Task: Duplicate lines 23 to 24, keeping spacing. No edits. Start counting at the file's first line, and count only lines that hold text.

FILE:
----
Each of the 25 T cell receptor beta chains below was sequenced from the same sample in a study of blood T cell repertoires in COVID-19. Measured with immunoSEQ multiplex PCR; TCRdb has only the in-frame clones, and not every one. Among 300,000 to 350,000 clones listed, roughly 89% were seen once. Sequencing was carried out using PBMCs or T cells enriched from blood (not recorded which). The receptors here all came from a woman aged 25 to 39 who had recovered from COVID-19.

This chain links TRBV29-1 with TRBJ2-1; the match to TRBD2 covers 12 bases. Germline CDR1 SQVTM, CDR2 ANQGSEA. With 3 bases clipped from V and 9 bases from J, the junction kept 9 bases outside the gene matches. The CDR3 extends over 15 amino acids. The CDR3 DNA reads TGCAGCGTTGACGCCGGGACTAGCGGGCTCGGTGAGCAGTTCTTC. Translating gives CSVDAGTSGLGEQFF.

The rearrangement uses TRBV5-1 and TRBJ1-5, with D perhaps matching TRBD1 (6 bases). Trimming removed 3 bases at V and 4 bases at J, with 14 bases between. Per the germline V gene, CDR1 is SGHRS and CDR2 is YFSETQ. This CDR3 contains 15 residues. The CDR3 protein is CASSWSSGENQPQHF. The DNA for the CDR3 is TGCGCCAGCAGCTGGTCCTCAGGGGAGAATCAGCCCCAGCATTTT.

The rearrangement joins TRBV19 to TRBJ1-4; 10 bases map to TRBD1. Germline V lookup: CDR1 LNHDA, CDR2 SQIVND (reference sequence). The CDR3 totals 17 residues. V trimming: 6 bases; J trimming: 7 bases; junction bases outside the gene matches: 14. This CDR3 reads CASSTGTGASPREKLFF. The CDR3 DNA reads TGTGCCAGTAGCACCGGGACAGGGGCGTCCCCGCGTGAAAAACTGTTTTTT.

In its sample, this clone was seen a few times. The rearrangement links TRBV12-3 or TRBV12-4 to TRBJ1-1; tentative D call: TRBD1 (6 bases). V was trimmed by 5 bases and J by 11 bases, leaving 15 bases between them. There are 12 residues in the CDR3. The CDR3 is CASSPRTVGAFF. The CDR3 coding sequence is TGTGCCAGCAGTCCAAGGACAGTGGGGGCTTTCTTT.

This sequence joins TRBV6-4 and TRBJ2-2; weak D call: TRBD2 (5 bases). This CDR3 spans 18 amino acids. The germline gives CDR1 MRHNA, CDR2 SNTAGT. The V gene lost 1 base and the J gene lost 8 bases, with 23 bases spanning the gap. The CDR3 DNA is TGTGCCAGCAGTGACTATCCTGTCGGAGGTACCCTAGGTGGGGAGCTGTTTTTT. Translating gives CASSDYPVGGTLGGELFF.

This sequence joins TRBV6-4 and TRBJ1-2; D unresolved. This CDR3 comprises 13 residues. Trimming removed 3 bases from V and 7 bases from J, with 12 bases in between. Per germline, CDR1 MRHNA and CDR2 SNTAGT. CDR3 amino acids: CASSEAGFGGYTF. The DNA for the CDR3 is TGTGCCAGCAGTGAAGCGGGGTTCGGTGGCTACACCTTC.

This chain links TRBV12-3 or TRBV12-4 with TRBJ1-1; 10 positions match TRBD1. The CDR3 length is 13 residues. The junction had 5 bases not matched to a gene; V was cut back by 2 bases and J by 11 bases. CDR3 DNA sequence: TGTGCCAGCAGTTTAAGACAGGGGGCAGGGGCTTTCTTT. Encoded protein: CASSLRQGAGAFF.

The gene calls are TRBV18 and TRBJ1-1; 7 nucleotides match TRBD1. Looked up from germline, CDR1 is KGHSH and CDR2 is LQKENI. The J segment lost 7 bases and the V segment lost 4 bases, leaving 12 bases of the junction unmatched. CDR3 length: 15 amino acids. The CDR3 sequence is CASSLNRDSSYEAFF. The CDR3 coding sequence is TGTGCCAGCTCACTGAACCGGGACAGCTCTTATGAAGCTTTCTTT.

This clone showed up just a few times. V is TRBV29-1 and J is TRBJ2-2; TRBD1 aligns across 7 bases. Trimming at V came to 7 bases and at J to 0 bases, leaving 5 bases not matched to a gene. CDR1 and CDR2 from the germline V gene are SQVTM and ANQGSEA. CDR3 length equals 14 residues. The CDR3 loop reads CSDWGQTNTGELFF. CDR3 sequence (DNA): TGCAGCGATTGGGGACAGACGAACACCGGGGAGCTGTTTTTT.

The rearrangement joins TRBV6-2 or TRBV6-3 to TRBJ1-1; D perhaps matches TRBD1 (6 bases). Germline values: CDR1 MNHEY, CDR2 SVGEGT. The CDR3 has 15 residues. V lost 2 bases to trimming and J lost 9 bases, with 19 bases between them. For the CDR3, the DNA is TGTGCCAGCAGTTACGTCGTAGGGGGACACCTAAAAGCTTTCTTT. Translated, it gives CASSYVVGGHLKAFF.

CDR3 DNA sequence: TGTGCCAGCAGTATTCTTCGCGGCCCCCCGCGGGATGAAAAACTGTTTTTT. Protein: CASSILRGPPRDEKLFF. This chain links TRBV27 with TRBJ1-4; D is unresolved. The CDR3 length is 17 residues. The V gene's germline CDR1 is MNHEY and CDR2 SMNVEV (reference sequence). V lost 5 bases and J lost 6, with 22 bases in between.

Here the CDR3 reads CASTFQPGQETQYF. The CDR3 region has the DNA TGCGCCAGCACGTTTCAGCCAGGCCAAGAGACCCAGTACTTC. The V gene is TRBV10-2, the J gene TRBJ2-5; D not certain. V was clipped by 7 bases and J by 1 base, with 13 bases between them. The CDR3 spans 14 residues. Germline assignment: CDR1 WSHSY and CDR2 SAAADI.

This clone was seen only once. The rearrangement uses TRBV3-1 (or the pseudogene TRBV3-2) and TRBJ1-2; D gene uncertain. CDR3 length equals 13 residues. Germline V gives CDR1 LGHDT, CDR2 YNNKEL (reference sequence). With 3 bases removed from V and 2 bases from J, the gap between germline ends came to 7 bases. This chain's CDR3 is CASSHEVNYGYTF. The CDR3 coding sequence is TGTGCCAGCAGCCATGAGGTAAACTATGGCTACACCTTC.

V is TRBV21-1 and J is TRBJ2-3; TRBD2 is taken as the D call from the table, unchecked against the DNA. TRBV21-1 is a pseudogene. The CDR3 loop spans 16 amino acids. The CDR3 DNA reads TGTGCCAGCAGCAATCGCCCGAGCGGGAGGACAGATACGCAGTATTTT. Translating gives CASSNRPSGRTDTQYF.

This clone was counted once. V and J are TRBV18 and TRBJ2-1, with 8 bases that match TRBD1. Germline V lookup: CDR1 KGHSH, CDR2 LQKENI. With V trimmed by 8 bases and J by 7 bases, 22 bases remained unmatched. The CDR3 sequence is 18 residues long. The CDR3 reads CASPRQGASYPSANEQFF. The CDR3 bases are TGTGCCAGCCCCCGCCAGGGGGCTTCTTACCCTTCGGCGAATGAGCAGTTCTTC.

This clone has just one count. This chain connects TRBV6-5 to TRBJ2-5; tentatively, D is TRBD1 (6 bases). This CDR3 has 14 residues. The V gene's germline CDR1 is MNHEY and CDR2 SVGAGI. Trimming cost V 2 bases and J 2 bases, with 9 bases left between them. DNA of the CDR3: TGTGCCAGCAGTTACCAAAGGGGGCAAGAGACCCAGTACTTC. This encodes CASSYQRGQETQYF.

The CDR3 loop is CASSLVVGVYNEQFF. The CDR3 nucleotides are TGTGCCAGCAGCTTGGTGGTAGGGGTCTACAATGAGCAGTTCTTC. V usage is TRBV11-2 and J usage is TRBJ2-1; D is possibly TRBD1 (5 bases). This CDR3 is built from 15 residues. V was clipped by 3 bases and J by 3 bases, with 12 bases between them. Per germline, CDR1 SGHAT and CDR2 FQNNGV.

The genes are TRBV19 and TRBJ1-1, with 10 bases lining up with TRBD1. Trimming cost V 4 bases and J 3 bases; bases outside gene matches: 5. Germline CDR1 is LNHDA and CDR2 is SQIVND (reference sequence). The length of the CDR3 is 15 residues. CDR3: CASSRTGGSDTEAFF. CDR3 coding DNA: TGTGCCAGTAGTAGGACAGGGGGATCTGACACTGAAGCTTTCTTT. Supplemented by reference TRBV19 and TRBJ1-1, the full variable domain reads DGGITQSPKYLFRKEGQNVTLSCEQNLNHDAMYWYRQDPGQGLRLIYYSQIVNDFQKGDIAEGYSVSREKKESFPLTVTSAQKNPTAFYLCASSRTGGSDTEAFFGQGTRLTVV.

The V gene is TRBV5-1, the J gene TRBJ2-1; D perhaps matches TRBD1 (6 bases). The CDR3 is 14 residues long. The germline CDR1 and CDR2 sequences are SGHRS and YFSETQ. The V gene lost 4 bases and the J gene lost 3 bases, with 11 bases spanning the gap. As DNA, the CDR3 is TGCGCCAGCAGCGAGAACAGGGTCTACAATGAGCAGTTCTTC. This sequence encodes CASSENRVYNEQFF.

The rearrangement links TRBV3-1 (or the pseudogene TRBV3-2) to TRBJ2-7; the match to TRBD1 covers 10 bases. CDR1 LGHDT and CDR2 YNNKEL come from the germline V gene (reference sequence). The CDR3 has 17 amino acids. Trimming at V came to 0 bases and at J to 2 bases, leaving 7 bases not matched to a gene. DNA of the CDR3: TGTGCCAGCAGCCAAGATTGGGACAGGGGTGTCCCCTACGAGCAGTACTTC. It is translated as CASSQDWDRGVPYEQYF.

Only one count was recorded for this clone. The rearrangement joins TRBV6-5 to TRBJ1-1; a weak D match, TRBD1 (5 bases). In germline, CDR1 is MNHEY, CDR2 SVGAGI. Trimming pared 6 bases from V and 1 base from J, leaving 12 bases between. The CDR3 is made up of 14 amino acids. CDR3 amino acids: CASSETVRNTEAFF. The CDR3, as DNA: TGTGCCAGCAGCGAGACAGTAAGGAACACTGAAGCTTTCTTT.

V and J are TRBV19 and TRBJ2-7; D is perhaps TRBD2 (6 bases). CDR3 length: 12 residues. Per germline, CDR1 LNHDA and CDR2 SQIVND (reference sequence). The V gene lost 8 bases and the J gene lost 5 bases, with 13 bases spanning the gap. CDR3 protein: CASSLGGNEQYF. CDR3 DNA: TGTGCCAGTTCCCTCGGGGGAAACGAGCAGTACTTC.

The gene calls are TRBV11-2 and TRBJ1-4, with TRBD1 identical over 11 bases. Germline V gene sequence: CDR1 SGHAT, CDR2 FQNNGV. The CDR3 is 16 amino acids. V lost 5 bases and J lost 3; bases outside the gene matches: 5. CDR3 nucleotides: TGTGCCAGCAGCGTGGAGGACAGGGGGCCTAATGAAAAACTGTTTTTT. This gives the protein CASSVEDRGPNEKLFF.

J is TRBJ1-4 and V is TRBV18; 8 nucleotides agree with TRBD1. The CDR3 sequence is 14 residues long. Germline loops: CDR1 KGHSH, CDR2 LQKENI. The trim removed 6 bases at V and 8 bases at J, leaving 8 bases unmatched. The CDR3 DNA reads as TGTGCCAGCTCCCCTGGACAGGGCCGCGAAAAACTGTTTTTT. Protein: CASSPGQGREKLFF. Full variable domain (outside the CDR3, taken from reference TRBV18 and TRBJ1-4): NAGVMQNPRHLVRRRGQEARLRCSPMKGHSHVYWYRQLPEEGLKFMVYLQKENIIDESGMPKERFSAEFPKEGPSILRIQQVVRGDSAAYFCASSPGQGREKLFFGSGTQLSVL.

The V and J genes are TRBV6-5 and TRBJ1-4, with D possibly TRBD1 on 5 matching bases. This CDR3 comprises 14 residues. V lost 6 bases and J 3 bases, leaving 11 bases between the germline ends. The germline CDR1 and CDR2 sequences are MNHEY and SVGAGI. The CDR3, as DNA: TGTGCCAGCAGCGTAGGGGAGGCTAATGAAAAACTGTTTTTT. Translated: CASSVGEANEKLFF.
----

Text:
V and J are TRBV19 and TRBJ2-7; D is perhaps TRBD2 (6 bases). CDR3 length: 12 residues. Per germline, CDR1 LNHDA and CDR2 SQIVND (reference sequence). The V gene lost 8 bases and the J gene lost 5 bases, with 13 bases spanning the gap. CDR3 protein: CASSLGGNEQYF. CDR3 DNA: TGTGCCAGTTCCCTCGGGGGAAACGAGCAGTACTTC.

The gene calls are TRBV11-2 and TRBJ1-4, with TRBD1 identical over 11 bases. Germline V gene sequence: CDR1 SGHAT, CDR2 FQNNGV. The CDR3 is 16 amino acids. V lost 5 bases and J lost 3; bases outside the gene matches: 5. CDR3 nucleotides: TGTGCCAGCAGCGTGGAGGACAGGGGGCCTAATGAAAAACTGTTTTTT. This gives the protein CASSVEDRGPNEKLFF.